Fake goods seized in Trinidad, Cuba, Curaçao in massive operation

Genuine Fakes

Counterfeit goods are sold in markets at well below retail price.


LYON, France, Monday June 15, 2015 – Fake electrical goods in Trinidad and Tobago, fake brand-name cigars in Cuba, and t-shirts and jeans in Curaçao were among $60 million in counterfeit items seized in a two-week operation across the Americas and the Caribbean.

Those goods, and much more in a total of 19 countries, were seized in the operation coordinated by the Trafficking in Illicit Goods and Counterfeiting unit of INTERPOL, the international police, and supported by the Caribbean Customs Law Enforcement Council late last month.

In a statement issued earlier this month, INTERPOL said car parts, fuel, food, detergent, cigars, shampoo and steel were among the other fake goods confiscated during Operation Maya II, which involved more than 2,000 interventions by police, customs, investigators and Intellectual Property units. They carried out operations at key locations, including markets, border control points and shops.

INTERPOL said that investigations carried out by national authorities led to the identification and dismantling of several organized crime networks as well as entire businesses selling counterfeit goods.

In El Salvador, for example, police arrested an individual linked to one of the ‘most wanted’ criminals connected to trafficking in illicit goods.

Costa Rican police took down an entire network selling fake work safety products including masks and air filters, and in Colombia more than 1,600 counterfeit pesticide bottles were seized after officers uncovered a sales ring targeting farmers.

In the Dominican Republic, where deforestation is an increasing problem, authorities seized more than 100 bags of charcoal at the Haitian border, in addition to identifying and closing down two illegal factories manufacturing laundry detergent.

A shopping centre in Santo Domingo was also found to be selling fake goods alongside genuine brands after their supply chain had been infiltrated by organized crime networks.

A bootleg distillery was also shut down, and tests on the illegal alcohol seized during the raids showed it to contain potentially lethal additives.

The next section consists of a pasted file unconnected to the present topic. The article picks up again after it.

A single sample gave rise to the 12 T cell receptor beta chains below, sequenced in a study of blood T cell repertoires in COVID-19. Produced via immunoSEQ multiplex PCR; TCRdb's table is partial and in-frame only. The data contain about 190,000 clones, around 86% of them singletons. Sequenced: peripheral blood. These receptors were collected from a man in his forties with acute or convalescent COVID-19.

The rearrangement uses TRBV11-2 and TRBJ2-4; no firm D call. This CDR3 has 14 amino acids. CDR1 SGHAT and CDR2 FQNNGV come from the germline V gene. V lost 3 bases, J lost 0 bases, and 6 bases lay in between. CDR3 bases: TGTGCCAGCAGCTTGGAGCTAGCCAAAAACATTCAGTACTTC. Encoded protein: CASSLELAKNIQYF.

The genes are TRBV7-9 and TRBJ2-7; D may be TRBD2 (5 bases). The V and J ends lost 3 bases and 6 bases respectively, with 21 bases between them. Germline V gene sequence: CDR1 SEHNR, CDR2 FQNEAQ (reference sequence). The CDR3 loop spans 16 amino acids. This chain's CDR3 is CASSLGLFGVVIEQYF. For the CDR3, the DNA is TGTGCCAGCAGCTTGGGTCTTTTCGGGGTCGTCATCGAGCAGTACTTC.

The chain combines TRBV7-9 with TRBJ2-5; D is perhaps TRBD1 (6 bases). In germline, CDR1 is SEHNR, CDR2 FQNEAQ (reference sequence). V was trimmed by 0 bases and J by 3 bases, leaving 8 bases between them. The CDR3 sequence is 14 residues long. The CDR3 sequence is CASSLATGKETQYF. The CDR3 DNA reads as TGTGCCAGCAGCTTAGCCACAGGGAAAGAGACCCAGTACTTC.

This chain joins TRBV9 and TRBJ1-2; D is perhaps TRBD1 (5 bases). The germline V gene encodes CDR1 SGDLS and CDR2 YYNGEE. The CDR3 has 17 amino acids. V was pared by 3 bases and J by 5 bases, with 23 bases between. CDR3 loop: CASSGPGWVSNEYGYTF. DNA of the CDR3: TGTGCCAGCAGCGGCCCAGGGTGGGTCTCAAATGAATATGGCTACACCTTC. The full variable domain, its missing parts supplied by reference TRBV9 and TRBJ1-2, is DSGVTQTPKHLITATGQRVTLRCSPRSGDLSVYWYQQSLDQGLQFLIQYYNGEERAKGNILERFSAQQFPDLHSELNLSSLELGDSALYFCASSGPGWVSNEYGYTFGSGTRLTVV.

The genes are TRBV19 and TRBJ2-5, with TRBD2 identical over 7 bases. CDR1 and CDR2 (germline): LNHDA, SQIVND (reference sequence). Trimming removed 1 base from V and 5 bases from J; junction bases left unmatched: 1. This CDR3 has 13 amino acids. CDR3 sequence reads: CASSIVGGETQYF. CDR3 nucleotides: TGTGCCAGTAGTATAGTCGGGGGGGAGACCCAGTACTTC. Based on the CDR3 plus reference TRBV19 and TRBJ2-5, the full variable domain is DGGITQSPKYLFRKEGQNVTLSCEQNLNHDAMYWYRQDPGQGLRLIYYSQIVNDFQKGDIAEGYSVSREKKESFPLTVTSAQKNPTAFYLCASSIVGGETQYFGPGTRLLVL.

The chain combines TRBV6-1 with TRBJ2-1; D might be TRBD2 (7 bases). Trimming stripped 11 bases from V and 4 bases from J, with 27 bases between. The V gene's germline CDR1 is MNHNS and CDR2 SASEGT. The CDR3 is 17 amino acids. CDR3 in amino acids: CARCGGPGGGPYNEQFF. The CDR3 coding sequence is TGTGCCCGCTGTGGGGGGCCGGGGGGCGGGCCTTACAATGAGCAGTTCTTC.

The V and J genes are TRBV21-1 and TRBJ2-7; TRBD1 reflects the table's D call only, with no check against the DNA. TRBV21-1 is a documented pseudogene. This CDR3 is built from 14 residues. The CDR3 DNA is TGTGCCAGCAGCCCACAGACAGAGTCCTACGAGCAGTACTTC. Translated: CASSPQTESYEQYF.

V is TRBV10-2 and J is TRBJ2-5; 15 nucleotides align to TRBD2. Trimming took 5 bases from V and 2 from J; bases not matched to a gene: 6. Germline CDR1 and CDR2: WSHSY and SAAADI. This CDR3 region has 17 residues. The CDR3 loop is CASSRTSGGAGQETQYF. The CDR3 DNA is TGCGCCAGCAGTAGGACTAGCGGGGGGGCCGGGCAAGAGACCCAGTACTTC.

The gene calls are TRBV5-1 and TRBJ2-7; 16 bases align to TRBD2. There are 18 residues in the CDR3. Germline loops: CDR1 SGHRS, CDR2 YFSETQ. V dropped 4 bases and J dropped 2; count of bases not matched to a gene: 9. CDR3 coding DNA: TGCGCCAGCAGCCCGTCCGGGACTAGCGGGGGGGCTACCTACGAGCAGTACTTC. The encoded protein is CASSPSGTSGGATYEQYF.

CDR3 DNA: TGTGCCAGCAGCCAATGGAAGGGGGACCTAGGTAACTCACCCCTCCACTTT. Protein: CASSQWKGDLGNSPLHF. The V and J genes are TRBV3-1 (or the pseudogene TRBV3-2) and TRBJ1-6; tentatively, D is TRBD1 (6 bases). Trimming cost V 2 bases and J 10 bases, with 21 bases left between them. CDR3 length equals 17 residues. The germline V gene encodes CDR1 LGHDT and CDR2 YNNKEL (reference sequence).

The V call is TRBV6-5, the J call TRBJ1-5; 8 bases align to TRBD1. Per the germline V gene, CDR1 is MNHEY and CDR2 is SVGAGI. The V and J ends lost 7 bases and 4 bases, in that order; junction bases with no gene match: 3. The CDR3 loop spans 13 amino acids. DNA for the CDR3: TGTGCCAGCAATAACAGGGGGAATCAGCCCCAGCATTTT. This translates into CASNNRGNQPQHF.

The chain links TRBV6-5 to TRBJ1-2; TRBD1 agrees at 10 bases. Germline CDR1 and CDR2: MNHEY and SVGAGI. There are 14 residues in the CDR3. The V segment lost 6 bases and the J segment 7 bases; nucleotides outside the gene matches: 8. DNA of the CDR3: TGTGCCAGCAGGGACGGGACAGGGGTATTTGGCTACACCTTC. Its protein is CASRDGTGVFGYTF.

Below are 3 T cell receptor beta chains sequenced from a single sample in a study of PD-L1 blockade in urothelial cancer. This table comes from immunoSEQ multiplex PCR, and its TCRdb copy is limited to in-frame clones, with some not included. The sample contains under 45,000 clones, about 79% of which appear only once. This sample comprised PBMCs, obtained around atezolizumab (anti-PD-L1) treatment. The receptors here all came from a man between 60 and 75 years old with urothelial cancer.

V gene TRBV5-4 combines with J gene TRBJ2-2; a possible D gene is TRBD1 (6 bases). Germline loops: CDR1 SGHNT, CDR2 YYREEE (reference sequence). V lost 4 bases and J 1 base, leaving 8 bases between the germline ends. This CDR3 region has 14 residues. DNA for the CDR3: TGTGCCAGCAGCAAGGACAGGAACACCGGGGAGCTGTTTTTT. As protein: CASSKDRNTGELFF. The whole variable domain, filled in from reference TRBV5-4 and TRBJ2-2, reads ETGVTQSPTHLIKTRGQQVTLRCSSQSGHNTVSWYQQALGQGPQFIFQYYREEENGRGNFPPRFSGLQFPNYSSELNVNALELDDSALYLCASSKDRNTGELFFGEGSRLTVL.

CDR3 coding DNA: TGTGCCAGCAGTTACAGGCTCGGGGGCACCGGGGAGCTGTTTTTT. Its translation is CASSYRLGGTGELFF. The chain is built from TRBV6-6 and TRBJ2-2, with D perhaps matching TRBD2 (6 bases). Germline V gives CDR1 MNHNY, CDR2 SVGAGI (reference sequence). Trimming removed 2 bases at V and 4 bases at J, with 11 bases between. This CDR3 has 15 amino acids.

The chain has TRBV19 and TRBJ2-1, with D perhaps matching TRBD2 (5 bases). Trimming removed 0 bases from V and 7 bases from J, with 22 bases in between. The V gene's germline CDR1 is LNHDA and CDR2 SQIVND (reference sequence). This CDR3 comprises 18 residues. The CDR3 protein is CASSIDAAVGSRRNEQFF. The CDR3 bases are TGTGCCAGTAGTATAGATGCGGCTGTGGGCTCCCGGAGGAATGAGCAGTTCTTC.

Taking part in their first operation targeting counterfeit goods, police in Cuba seized hundreds of fake boxes ready to be filled with fake brand-name cigars.

Other examples of seizures include: counterfeit rifle scopes in Canada and video game controllers in Mexico.

INTERPOL said the illicit trade in fuel proved to be one of the most prolific crimes. In just one operation conducted by Colombian police near to the Venezuelan border, police seized 19 trucks containing nearly 84,000 gallons of smuggled fuel in addition to US$70,000 in cash and three firearms.

“The success of this operation is a result of the dedication and commitment of the involved countries, particularly those who took part in these specifically targeted actions for the first time,” said Michael Ellis, head of INTERPOL’s Trafficking in Illicit Goods and Counterfeiting unit.

“The results show the extent of the challenge faced by every country in combating the spread of fake and illicit goods, and INTERPOL will continue to support their efforts in dismantling these networks and bringing those involved to justice.”

Countries and territories which took part in Operation Maya II were: Antigua & Barbuda, Aruba, Canada, Colombia, Costa Rica, Cuba, Curaçao, Dominican Republic, El Salvador, Honduras, Jamaica, Mexico, Nicaragua, Panama, Puerto Rico, St Lucia, Trinidad and Tobago, United States and Venezuela.

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